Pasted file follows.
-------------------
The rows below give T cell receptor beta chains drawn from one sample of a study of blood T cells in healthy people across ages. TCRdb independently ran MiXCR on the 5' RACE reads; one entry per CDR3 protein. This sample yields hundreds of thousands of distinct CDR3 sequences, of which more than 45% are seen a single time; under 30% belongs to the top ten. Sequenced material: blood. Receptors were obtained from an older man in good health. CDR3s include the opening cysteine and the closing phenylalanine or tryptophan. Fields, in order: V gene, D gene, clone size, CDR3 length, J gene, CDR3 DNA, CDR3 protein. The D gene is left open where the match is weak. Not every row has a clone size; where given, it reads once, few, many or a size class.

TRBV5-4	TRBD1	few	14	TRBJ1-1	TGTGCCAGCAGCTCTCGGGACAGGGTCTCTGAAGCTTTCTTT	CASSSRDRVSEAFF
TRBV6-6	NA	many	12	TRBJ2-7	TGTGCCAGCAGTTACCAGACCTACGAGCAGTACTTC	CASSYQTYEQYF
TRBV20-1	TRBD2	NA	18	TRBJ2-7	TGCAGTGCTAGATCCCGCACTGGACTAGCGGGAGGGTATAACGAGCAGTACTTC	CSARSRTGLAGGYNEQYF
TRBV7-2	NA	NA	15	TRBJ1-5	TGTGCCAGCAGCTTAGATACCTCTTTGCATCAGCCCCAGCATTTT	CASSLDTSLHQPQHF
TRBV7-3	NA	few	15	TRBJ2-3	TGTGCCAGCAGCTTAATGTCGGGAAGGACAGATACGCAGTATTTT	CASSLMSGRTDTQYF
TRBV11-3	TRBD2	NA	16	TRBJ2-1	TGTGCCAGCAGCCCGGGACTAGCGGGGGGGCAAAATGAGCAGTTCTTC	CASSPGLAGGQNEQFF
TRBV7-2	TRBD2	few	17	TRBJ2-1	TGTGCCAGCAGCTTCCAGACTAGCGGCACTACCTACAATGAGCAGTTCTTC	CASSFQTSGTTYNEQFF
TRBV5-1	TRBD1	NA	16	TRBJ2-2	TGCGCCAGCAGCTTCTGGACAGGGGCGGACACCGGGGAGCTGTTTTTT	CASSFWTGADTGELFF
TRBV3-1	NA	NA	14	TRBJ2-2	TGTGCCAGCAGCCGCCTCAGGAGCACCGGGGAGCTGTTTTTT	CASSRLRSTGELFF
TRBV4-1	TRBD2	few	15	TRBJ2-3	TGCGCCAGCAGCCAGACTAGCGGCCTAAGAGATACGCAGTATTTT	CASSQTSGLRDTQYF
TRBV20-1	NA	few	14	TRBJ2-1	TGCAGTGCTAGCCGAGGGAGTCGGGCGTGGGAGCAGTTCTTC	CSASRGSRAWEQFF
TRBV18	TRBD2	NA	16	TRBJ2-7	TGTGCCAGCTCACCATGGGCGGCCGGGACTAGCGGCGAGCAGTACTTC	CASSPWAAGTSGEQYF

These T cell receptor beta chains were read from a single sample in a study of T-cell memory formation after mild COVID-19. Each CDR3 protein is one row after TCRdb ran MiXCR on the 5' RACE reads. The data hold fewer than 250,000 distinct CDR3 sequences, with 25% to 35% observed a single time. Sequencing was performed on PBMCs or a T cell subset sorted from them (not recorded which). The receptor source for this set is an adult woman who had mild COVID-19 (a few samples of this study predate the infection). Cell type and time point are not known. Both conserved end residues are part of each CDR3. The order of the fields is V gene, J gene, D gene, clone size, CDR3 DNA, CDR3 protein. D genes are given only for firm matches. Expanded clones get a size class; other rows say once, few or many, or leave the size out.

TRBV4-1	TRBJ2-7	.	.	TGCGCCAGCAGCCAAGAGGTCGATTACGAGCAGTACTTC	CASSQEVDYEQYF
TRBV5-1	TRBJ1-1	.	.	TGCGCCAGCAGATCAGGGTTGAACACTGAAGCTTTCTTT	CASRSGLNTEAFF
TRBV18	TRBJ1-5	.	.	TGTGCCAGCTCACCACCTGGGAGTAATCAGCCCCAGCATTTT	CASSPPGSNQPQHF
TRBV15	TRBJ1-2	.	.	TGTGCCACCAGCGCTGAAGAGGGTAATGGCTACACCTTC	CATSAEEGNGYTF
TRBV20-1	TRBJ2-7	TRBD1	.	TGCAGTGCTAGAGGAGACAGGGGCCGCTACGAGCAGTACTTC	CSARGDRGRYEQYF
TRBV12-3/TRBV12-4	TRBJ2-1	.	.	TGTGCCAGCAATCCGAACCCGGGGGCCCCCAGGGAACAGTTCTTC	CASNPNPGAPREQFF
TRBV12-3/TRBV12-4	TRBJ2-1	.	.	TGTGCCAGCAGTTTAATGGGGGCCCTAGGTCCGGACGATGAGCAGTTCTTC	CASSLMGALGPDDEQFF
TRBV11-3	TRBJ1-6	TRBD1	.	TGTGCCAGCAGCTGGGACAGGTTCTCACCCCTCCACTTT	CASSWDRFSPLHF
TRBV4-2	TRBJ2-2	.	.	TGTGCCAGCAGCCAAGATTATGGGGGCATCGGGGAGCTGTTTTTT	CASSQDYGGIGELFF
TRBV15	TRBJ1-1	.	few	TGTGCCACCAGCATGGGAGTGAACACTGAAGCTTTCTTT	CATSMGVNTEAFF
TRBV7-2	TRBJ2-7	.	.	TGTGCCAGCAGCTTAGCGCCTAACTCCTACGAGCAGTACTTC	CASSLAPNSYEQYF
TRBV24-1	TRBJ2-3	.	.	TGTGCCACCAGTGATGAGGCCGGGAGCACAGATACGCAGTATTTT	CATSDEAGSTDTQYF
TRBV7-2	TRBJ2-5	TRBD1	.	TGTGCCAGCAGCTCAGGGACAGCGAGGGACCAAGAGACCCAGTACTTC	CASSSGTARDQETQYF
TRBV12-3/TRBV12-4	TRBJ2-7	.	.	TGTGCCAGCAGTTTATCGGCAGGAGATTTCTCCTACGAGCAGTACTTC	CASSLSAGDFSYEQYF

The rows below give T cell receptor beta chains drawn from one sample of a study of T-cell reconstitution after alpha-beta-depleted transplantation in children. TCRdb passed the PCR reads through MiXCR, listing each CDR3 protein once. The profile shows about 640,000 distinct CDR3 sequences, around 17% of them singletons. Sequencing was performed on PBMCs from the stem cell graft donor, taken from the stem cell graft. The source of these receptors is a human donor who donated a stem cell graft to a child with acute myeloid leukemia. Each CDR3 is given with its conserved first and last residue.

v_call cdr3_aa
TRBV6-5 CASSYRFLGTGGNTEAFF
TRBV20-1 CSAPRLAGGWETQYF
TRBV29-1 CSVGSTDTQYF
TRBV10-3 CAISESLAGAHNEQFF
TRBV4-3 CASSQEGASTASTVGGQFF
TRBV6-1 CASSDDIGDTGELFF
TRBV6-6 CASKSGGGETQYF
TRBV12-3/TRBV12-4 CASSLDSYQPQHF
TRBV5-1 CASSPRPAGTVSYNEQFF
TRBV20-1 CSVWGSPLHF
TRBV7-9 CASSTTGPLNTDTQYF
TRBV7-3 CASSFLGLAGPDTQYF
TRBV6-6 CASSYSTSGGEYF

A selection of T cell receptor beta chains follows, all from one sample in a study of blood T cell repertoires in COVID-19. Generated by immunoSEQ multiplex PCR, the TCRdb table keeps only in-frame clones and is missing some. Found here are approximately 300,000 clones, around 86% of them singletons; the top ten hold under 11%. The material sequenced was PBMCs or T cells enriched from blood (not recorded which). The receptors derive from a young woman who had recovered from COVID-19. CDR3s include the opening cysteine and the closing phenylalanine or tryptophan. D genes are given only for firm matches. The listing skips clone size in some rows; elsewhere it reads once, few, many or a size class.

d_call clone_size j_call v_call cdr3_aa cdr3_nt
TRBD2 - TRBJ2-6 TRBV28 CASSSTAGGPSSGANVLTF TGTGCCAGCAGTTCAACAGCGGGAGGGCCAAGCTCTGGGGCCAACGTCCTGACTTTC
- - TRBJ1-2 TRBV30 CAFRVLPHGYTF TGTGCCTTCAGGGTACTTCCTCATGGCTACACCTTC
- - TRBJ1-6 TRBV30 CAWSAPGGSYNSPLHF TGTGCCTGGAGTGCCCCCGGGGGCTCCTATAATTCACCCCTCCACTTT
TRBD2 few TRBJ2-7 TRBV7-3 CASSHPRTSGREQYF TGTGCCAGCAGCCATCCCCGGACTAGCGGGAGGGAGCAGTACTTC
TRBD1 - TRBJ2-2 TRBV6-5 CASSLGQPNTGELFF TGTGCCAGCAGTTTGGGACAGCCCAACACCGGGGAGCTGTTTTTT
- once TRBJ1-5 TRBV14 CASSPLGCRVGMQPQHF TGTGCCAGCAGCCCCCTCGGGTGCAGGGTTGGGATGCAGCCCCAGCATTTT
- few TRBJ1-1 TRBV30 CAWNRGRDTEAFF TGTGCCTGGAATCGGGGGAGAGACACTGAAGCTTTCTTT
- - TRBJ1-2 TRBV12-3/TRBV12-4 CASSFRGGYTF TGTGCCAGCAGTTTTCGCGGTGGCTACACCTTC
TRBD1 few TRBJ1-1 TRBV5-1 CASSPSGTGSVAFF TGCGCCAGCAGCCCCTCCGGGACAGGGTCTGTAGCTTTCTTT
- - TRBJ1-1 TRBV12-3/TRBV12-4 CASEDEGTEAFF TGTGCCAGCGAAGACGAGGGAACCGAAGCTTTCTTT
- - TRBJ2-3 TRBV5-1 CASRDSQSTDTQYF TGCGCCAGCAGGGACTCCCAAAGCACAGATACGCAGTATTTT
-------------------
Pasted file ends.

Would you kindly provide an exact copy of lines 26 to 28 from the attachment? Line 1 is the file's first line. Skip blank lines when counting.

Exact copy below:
TRBV24-1	TRBJ2-3	.	.	TGTGCCACCAGTGATGAGGCCGGGAGCACAGATACGCAGTATTTT	CATSDEAGSTDTQYF
TRBV7-2	TRBJ2-5	TRBD1	.	TGTGCCAGCAGCTCAGGGACAGCGAGGGACCAAGAGACCCAGTACTTC	CASSSGTARDQETQYF
TRBV12-3/TRBV12-4	TRBJ2-7	.	.	TGTGCCAGCAGTTTATCGGCAGGAGATTTCTCCTACGAGCAGTACTTC	CASSLSAGDFSYEQYF